They were a young Manhattan family making the inevitable move from the city to the suburbs. The property, in a lovely village just 15 miles north of New York City, certainly had a lot going for it: six bedrooms and 10 baths on two bucolic acres, with a terrific public school just a hop and skip down the hill. Perfect—except that the house itself was stuffy, dark, and dreary.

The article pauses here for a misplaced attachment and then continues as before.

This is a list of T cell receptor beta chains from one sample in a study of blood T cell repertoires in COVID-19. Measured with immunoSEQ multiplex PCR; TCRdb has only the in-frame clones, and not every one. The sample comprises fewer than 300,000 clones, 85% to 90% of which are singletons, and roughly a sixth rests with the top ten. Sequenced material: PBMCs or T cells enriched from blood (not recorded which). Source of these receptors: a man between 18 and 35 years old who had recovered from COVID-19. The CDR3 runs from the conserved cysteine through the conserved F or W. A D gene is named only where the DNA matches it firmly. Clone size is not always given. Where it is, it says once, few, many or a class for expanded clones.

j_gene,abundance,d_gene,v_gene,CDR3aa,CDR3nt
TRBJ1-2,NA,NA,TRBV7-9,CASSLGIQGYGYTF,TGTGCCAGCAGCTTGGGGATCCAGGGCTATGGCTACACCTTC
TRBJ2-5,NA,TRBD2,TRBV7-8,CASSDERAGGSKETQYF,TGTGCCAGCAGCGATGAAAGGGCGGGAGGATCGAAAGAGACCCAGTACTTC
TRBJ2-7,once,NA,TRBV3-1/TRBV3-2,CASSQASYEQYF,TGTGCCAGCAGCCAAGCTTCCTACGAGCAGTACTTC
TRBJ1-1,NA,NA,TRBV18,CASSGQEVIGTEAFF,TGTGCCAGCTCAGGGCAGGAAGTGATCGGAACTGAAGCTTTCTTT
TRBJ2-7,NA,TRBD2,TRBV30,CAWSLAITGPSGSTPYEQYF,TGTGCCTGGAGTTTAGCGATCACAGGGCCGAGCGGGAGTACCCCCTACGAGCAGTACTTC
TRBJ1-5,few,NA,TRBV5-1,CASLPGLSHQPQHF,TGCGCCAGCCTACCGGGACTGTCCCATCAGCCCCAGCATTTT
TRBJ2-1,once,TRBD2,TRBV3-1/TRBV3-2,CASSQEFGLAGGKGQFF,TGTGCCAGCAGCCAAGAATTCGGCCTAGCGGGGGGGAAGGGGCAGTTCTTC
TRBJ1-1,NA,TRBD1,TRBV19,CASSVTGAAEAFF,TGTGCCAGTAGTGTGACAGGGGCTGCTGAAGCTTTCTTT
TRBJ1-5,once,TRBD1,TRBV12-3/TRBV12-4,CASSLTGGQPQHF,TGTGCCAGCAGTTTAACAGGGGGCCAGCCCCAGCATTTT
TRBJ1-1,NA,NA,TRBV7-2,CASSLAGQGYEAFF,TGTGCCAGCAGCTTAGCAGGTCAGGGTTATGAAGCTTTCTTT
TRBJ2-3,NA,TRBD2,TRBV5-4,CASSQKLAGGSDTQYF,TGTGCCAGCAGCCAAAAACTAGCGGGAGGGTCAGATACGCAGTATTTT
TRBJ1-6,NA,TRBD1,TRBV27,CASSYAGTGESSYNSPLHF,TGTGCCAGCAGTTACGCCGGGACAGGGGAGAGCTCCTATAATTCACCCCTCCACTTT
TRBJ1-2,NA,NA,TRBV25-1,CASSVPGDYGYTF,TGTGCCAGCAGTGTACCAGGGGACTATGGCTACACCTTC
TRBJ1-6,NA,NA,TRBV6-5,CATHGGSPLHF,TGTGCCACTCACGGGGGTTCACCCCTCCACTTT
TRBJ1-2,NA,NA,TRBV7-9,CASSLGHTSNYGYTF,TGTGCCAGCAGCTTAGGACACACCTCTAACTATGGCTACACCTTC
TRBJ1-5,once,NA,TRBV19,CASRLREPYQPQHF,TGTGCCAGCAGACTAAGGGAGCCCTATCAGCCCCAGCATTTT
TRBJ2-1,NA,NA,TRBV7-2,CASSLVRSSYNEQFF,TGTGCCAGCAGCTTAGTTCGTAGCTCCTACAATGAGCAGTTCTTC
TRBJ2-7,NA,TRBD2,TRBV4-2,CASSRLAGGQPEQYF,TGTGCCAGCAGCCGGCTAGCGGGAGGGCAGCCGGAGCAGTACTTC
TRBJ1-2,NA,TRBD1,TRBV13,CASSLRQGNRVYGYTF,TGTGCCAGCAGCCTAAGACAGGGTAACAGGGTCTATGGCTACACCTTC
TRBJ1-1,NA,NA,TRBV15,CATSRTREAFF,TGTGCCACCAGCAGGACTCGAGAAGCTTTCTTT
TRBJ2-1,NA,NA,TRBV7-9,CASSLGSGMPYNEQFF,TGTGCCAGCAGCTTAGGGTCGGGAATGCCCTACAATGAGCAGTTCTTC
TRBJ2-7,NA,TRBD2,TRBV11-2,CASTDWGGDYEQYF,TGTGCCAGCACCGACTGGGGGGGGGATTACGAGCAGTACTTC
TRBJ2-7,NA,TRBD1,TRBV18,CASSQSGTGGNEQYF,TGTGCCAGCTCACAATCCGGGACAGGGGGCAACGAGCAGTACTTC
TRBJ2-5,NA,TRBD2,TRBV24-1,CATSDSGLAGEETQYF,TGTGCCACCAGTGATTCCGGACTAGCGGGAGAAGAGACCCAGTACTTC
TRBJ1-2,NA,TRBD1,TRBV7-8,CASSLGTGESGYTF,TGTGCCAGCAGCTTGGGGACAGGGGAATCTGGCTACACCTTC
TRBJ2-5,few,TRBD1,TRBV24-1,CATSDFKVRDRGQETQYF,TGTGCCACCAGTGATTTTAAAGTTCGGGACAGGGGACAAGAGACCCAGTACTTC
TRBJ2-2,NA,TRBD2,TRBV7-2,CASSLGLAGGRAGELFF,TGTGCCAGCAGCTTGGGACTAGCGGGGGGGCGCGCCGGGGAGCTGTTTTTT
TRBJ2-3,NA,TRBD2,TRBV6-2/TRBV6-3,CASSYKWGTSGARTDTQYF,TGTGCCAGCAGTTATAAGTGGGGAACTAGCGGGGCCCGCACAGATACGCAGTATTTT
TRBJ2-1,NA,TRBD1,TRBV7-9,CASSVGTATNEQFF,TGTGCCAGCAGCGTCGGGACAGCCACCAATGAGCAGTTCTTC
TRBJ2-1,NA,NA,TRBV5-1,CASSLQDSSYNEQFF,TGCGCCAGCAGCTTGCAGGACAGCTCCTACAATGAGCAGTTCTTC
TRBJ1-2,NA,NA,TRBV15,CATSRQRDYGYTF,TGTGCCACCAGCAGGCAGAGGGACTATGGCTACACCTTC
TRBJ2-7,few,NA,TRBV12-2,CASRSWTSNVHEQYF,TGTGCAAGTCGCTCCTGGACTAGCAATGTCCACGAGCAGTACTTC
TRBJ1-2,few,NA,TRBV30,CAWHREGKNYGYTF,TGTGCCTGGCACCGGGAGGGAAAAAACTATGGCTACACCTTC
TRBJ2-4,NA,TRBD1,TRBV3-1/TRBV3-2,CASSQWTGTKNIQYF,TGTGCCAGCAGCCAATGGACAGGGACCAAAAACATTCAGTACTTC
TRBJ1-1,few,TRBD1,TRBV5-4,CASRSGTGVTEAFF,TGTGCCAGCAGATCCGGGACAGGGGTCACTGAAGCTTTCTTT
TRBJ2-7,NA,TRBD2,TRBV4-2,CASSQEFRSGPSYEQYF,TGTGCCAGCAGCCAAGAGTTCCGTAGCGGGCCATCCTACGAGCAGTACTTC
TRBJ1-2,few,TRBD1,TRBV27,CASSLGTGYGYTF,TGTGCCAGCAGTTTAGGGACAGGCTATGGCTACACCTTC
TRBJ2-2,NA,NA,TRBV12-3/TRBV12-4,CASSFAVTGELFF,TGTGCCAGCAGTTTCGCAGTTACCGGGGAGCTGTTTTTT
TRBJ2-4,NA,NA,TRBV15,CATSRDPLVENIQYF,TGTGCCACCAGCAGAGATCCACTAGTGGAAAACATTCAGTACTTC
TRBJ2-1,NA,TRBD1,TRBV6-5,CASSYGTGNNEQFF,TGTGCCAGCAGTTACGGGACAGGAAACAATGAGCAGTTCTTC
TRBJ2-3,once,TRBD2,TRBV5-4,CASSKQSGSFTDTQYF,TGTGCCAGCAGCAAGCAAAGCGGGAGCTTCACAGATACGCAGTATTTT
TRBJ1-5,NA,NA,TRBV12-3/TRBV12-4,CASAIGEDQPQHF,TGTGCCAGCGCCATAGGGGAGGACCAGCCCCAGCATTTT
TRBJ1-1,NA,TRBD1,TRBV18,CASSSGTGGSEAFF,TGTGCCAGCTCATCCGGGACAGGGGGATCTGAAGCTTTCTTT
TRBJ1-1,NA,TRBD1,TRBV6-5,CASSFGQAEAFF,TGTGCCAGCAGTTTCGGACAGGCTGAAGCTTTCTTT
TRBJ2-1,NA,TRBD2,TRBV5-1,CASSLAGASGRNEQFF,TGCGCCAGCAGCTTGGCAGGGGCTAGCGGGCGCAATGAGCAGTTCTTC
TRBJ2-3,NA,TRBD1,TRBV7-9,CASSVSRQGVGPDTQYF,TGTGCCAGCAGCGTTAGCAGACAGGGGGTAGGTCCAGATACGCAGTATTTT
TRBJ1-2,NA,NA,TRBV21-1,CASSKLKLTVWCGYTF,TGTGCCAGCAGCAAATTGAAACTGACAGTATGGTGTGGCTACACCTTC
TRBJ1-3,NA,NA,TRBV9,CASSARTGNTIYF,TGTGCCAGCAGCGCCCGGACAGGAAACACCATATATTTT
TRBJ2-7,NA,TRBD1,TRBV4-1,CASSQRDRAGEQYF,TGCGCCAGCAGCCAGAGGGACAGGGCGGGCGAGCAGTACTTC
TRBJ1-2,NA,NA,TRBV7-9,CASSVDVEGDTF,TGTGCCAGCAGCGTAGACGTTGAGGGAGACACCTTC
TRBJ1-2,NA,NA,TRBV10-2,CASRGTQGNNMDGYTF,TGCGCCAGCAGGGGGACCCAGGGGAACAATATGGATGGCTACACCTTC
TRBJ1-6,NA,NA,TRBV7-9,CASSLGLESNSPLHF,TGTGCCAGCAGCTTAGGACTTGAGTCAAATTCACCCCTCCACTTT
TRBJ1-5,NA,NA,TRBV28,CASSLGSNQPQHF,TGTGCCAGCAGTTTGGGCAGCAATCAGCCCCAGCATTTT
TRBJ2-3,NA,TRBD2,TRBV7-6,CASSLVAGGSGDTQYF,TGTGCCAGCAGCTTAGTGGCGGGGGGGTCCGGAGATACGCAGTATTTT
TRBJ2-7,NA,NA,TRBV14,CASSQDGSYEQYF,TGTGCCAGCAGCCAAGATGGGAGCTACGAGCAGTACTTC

Built in 1927, it was one of Charles Lewis Bowman’s Stockbroker Tudors, houses popular with Wall Streeters in one of New York’s earliest bedroom communities. But while fashionable in its day, the home’s weathered stone, brick, and half-timbered exterior was no longer inviting. The couple had trouble imagining their three children (now six, four, and two) and their menagerie of pets—a Siamese named Tigger, three fish, and a baby guinea pig—living in a house straight out of an Agatha Christie whodunit. Enter Steven Gambrel, an interior designer known for his classical approach to modern comfort. “You have to help us make this house friendly,” the wife beseeched him.